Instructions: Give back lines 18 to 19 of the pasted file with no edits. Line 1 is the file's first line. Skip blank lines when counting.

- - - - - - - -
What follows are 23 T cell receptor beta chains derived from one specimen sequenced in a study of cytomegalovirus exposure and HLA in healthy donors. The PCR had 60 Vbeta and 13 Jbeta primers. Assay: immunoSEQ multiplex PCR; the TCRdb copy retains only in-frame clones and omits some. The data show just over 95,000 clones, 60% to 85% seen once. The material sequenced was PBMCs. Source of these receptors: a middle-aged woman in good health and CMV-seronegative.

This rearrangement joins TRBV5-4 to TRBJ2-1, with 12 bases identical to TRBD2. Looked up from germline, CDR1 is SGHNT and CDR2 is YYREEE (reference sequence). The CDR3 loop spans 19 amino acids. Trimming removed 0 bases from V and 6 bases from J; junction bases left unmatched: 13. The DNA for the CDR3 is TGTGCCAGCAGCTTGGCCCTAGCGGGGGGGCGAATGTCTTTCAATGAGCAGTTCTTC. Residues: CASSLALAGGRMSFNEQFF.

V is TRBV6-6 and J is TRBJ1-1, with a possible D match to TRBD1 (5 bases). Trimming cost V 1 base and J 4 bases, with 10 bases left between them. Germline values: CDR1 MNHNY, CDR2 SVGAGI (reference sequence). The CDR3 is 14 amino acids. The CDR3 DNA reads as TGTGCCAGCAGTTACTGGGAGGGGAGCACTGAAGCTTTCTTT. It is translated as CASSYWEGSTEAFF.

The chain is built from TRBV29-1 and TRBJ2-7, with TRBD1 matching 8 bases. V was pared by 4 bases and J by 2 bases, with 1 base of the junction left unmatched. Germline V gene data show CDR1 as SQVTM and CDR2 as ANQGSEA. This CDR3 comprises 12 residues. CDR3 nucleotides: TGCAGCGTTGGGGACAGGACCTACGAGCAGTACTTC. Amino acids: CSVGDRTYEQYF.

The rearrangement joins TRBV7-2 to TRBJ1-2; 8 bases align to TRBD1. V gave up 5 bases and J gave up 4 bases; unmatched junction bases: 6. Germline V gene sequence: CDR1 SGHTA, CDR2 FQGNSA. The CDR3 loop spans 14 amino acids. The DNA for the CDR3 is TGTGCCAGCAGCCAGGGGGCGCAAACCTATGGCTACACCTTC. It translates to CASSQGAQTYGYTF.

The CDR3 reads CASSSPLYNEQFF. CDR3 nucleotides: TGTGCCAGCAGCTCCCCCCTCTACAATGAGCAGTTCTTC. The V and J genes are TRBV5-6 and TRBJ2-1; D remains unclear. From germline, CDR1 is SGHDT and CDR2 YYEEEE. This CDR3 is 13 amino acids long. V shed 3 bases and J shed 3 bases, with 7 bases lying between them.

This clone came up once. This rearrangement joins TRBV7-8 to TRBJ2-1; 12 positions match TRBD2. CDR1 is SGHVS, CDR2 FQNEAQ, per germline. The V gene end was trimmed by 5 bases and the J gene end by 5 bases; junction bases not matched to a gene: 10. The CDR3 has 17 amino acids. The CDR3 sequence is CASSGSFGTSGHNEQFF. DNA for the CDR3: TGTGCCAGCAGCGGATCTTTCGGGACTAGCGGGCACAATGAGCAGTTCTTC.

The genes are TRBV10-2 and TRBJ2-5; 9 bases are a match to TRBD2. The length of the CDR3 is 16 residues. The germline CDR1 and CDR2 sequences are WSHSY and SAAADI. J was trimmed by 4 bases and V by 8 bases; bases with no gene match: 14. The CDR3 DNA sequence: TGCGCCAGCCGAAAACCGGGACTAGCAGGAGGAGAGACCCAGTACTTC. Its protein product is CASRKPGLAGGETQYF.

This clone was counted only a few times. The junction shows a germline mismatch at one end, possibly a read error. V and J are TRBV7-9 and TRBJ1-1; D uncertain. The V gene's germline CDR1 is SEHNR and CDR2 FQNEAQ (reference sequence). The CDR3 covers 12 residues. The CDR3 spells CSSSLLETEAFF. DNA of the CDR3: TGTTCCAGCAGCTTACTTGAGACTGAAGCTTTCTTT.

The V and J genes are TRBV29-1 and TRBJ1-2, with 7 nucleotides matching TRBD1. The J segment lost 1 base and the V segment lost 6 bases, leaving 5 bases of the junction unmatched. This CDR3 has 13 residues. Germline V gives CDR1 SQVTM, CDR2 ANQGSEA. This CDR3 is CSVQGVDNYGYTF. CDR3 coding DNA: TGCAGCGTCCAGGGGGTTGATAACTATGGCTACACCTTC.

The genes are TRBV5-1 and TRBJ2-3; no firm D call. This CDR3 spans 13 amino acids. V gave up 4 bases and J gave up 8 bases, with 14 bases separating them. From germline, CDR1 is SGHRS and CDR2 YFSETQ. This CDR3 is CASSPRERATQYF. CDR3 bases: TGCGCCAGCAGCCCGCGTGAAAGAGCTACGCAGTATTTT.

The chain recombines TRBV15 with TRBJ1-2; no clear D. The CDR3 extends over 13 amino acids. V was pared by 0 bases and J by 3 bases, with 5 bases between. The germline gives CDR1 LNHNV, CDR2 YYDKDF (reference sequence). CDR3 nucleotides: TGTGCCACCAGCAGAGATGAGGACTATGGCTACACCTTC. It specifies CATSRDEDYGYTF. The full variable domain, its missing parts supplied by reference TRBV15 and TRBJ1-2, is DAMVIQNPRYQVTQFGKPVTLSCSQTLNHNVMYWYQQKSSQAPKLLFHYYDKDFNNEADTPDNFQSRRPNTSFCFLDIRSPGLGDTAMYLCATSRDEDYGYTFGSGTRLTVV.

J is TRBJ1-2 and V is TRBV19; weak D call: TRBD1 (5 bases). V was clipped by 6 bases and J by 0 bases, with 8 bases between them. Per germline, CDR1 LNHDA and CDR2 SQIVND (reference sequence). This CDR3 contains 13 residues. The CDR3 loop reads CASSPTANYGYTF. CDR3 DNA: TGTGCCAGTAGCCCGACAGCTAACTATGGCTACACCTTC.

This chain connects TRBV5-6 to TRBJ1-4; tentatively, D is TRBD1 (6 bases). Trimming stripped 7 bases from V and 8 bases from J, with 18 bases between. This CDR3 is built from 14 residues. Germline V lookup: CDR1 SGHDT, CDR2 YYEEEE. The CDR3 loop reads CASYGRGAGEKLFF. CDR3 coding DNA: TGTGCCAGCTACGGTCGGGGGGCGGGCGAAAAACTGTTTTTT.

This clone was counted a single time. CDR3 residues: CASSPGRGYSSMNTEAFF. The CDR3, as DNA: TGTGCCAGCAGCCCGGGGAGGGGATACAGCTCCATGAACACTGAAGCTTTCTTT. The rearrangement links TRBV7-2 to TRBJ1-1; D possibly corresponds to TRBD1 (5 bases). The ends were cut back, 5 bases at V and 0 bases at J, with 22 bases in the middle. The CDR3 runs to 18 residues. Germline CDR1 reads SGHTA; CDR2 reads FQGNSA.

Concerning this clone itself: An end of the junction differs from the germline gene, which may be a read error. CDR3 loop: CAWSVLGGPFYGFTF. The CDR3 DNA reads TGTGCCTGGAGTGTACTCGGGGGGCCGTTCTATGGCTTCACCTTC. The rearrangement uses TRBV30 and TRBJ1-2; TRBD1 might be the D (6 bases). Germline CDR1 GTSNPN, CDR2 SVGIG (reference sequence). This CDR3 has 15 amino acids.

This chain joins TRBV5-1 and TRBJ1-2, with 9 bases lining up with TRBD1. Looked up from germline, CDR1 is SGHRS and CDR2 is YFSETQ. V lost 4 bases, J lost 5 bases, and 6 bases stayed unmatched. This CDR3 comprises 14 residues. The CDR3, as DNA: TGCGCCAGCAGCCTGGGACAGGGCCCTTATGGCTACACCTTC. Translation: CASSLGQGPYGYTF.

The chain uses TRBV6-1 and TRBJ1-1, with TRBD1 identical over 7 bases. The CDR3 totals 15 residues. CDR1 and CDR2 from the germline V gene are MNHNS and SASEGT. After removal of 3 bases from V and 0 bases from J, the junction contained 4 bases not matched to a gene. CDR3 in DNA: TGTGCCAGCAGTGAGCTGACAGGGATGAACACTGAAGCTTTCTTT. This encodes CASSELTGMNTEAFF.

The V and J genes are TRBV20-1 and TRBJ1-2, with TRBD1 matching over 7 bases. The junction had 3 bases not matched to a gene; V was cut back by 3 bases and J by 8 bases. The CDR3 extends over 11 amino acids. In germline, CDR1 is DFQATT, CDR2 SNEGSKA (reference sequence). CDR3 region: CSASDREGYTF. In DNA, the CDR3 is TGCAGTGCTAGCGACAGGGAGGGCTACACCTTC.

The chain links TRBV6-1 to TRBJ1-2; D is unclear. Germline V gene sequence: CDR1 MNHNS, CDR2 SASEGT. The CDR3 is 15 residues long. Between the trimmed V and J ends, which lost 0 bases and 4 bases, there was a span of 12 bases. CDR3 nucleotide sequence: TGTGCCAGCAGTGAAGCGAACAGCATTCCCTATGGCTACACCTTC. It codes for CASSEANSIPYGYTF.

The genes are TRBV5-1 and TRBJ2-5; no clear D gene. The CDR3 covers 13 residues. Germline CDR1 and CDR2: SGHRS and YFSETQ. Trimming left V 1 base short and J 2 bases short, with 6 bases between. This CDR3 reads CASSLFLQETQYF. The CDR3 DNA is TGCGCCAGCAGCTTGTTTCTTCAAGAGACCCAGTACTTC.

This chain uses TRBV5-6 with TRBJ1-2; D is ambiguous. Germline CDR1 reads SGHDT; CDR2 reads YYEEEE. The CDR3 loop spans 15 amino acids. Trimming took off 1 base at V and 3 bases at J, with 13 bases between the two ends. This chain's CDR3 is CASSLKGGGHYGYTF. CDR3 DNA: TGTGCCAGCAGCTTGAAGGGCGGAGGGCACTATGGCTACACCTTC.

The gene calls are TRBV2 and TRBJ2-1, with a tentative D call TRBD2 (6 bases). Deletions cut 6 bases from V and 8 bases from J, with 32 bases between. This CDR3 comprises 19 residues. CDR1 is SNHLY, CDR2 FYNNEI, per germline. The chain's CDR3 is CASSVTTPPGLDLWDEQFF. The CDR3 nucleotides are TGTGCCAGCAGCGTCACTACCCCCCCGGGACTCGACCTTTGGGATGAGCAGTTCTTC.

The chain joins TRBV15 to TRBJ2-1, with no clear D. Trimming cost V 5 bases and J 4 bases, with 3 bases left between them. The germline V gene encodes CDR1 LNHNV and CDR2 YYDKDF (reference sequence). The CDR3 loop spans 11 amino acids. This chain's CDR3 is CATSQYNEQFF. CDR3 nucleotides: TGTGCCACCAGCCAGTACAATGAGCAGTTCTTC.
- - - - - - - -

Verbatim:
The chain uses TRBV6-1 and TRBJ1-1, with TRBD1 identical over 7 bases. The CDR3 totals 15 residues. CDR1 and CDR2 from the germline V gene are MNHNS and SASEGT. After removal of 3 bases from V and 0 bases from J, the junction contained 4 bases not matched to a gene. CDR3 in DNA: TGTGCCAGCAGTGAGCTGACAGGGATGAACACTGAAGCTTTCTTT. This encodes CASSELTGMNTEAFF.

The V and J genes are TRBV20-1 and TRBJ1-2, with TRBD1 matching over 7 bases. The junction had 3 bases not matched to a gene; V was cut back by 3 bases and J by 8 bases. The CDR3 extends over 11 amino acids. In germline, CDR1 is DFQATT, CDR2 SNEGSKA (reference sequence). CDR3 region: CSASDREGYTF. In DNA, the CDR3 is TGCAGTGCTAGCGACAGGGAGGGCTACACCTTC.